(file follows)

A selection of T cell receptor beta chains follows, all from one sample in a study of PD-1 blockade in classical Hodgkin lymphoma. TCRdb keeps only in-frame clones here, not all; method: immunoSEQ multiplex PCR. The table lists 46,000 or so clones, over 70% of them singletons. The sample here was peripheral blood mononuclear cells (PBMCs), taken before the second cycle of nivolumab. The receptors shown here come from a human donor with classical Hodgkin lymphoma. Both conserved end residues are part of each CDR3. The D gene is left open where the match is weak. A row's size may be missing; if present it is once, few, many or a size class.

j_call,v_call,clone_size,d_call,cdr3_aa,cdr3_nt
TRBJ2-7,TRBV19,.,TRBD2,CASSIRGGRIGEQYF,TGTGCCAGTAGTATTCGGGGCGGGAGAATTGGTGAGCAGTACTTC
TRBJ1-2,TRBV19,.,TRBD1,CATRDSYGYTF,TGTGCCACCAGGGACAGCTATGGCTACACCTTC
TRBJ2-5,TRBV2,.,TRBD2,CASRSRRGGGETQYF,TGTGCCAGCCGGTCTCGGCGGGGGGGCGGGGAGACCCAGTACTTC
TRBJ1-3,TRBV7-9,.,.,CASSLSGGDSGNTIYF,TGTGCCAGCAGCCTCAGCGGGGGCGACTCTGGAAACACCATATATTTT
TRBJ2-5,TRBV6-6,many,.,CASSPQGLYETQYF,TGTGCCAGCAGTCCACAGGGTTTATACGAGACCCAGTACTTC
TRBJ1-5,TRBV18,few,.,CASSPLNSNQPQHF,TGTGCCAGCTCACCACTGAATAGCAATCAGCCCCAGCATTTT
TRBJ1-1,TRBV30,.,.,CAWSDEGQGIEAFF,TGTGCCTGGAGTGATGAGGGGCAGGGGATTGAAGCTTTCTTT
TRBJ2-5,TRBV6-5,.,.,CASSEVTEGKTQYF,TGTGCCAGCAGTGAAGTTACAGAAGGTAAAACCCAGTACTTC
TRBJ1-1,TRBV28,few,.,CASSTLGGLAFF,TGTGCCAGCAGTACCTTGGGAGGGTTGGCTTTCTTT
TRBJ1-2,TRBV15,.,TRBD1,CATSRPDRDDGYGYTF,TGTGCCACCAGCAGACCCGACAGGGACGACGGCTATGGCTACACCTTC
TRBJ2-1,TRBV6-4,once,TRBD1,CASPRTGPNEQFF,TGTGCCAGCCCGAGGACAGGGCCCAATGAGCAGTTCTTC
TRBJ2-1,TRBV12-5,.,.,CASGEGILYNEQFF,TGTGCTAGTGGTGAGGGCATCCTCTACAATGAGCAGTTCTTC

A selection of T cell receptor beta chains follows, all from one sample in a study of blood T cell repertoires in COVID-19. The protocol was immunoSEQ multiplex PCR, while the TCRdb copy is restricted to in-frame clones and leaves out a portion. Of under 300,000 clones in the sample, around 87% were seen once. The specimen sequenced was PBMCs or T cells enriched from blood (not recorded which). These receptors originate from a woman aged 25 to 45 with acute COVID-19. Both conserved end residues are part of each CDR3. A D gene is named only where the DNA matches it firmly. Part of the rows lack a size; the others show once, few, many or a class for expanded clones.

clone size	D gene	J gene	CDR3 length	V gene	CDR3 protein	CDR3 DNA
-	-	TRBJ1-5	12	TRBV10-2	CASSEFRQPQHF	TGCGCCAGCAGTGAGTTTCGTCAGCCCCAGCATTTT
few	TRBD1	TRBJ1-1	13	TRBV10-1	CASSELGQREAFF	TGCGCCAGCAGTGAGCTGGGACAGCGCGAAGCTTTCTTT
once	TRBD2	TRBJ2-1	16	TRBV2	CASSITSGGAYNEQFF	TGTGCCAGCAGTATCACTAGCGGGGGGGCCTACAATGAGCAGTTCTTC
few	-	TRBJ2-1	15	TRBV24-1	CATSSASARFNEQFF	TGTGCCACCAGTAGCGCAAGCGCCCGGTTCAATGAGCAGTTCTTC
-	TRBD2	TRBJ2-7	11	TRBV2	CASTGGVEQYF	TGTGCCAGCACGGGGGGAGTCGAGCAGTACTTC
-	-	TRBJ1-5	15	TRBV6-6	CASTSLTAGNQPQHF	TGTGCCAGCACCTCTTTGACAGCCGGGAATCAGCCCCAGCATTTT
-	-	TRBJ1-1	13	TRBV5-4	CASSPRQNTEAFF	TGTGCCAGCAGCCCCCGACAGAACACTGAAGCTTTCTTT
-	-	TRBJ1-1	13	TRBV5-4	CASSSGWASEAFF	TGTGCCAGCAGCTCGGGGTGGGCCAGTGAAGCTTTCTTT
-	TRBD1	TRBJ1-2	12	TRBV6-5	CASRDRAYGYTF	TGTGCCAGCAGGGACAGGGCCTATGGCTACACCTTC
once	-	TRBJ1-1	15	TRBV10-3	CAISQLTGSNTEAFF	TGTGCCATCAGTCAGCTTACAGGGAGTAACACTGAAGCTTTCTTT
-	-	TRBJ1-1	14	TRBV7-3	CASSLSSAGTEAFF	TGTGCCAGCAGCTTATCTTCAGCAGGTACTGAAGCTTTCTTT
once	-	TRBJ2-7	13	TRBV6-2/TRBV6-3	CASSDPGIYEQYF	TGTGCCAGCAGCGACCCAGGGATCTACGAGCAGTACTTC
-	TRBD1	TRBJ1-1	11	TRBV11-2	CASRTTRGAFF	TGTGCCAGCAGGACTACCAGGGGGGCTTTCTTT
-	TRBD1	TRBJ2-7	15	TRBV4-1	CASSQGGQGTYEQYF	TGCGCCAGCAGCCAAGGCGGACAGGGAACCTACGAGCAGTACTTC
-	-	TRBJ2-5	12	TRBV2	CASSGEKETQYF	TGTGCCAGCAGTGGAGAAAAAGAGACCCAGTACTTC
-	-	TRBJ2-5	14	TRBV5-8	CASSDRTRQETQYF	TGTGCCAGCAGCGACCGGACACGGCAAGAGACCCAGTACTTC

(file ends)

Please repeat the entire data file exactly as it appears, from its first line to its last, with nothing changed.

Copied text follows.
A selection of T cell receptor beta chains follows, all from one sample in a study of PD-1 blockade in classical Hodgkin lymphoma. TCRdb keeps only in-frame clones here, not all; method: immunoSEQ multiplex PCR. The table lists 46,000 or so clones, over 70% of them singletons. The sample here was peripheral blood mononuclear cells (PBMCs), taken before the second cycle of nivolumab. The receptors shown here come from a human donor with classical Hodgkin lymphoma. Both conserved end residues are part of each CDR3. The D gene is left open where the match is weak. A row's size may be missing; if present it is once, few, many or a size class.

j_call,v_call,clone_size,d_call,cdr3_aa,cdr3_nt
TRBJ2-7,TRBV19,.,TRBD2,CASSIRGGRIGEQYF,TGTGCCAGTAGTATTCGGGGCGGGAGAATTGGTGAGCAGTACTTC
TRBJ1-2,TRBV19,.,TRBD1,CATRDSYGYTF,TGTGCCACCAGGGACAGCTATGGCTACACCTTC
TRBJ2-5,TRBV2,.,TRBD2,CASRSRRGGGETQYF,TGTGCCAGCCGGTCTCGGCGGGGGGGCGGGGAGACCCAGTACTTC
TRBJ1-3,TRBV7-9,.,.,CASSLSGGDSGNTIYF,TGTGCCAGCAGCCTCAGCGGGGGCGACTCTGGAAACACCATATATTTT
TRBJ2-5,TRBV6-6,many,.,CASSPQGLYETQYF,TGTGCCAGCAGTCCACAGGGTTTATACGAGACCCAGTACTTC
TRBJ1-5,TRBV18,few,.,CASSPLNSNQPQHF,TGTGCCAGCTCACCACTGAATAGCAATCAGCCCCAGCATTTT
TRBJ1-1,TRBV30,.,.,CAWSDEGQGIEAFF,TGTGCCTGGAGTGATGAGGGGCAGGGGATTGAAGCTTTCTTT
TRBJ2-5,TRBV6-5,.,.,CASSEVTEGKTQYF,TGTGCCAGCAGTGAAGTTACAGAAGGTAAAACCCAGTACTTC
TRBJ1-1,TRBV28,few,.,CASSTLGGLAFF,TGTGCCAGCAGTACCTTGGGAGGGTTGGCTTTCTTT
TRBJ1-2,TRBV15,.,TRBD1,CATSRPDRDDGYGYTF,TGTGCCACCAGCAGACCCGACAGGGACGACGGCTATGGCTACACCTTC
TRBJ2-1,TRBV6-4,once,TRBD1,CASPRTGPNEQFF,TGTGCCAGCCCGAGGACAGGGCCCAATGAGCAGTTCTTC
TRBJ2-1,TRBV12-5,.,.,CASGEGILYNEQFF,TGTGCTAGTGGTGAGGGCATCCTCTACAATGAGCAGTTCTTC

A selection of T cell receptor beta chains follows, all from one sample in a study of blood T cell repertoires in COVID-19. The protocol was immunoSEQ multiplex PCR, while the TCRdb copy is restricted to in-frame clones and leaves out a portion. Of under 300,000 clones in the sample, around 87% were seen once. The specimen sequenced was PBMCs or T cells enriched from blood (not recorded which). These receptors originate from a woman aged 25 to 45 with acute COVID-19. Both conserved end residues are part of each CDR3. A D gene is named only where the DNA matches it firmly. Part of the rows lack a size; the others show once, few, many or a class for expanded clones.

clone size	D gene	J gene	CDR3 length	V gene	CDR3 protein	CDR3 DNA
-	-	TRBJ1-5	12	TRBV10-2	CASSEFRQPQHF	TGCGCCAGCAGTGAGTTTCGTCAGCCCCAGCATTTT
few	TRBD1	TRBJ1-1	13	TRBV10-1	CASSELGQREAFF	TGCGCCAGCAGTGAGCTGGGACAGCGCGAAGCTTTCTTT
once	TRBD2	TRBJ2-1	16	TRBV2	CASSITSGGAYNEQFF	TGTGCCAGCAGTATCACTAGCGGGGGGGCCTACAATGAGCAGTTCTTC
few	-	TRBJ2-1	15	TRBV24-1	CATSSASARFNEQFF	TGTGCCACCAGTAGCGCAAGCGCCCGGTTCAATGAGCAGTTCTTC
-	TRBD2	TRBJ2-7	11	TRBV2	CASTGGVEQYF	TGTGCCAGCACGGGGGGAGTCGAGCAGTACTTC
-	-	TRBJ1-5	15	TRBV6-6	CASTSLTAGNQPQHF	TGTGCCAGCACCTCTTTGACAGCCGGGAATCAGCCCCAGCATTTT
-	-	TRBJ1-1	13	TRBV5-4	CASSPRQNTEAFF	TGTGCCAGCAGCCCCCGACAGAACACTGAAGCTTTCTTT
-	-	TRBJ1-1	13	TRBV5-4	CASSSGWASEAFF	TGTGCCAGCAGCTCGGGGTGGGCCAGTGAAGCTTTCTTT
-	TRBD1	TRBJ1-2	12	TRBV6-5	CASRDRAYGYTF	TGTGCCAGCAGGGACAGGGCCTATGGCTACACCTTC
once	-	TRBJ1-1	15	TRBV10-3	CAISQLTGSNTEAFF	TGTGCCATCAGTCAGCTTACAGGGAGTAACACTGAAGCTTTCTTT
-	-	TRBJ1-1	14	TRBV7-3	CASSLSSAGTEAFF	TGTGCCAGCAGCTTATCTTCAGCAGGTACTGAAGCTTTCTTT
once	-	TRBJ2-7	13	TRBV6-2/TRBV6-3	CASSDPGIYEQYF	TGTGCCAGCAGCGACCCAGGGATCTACGAGCAGTACTTC
-	TRBD1	TRBJ1-1	11	TRBV11-2	CASRTTRGAFF	TGTGCCAGCAGGACTACCAGGGGGGCTTTCTTT
-	TRBD1	TRBJ2-7	15	TRBV4-1	CASSQGGQGTYEQYF	TGCGCCAGCAGCCAAGGCGGACAGGGAACCTACGAGCAGTACTTC
-	-	TRBJ2-5	12	TRBV2	CASSGEKETQYF	TGTGCCAGCAGTGGAGAAAAAGAGACCCAGTACTTC
-	-	TRBJ2-5	14	TRBV5-8	CASSDRTRQETQYF	TGTGCCAGCAGCGACCGGACACGGCAAGAGACCCAGTACTTC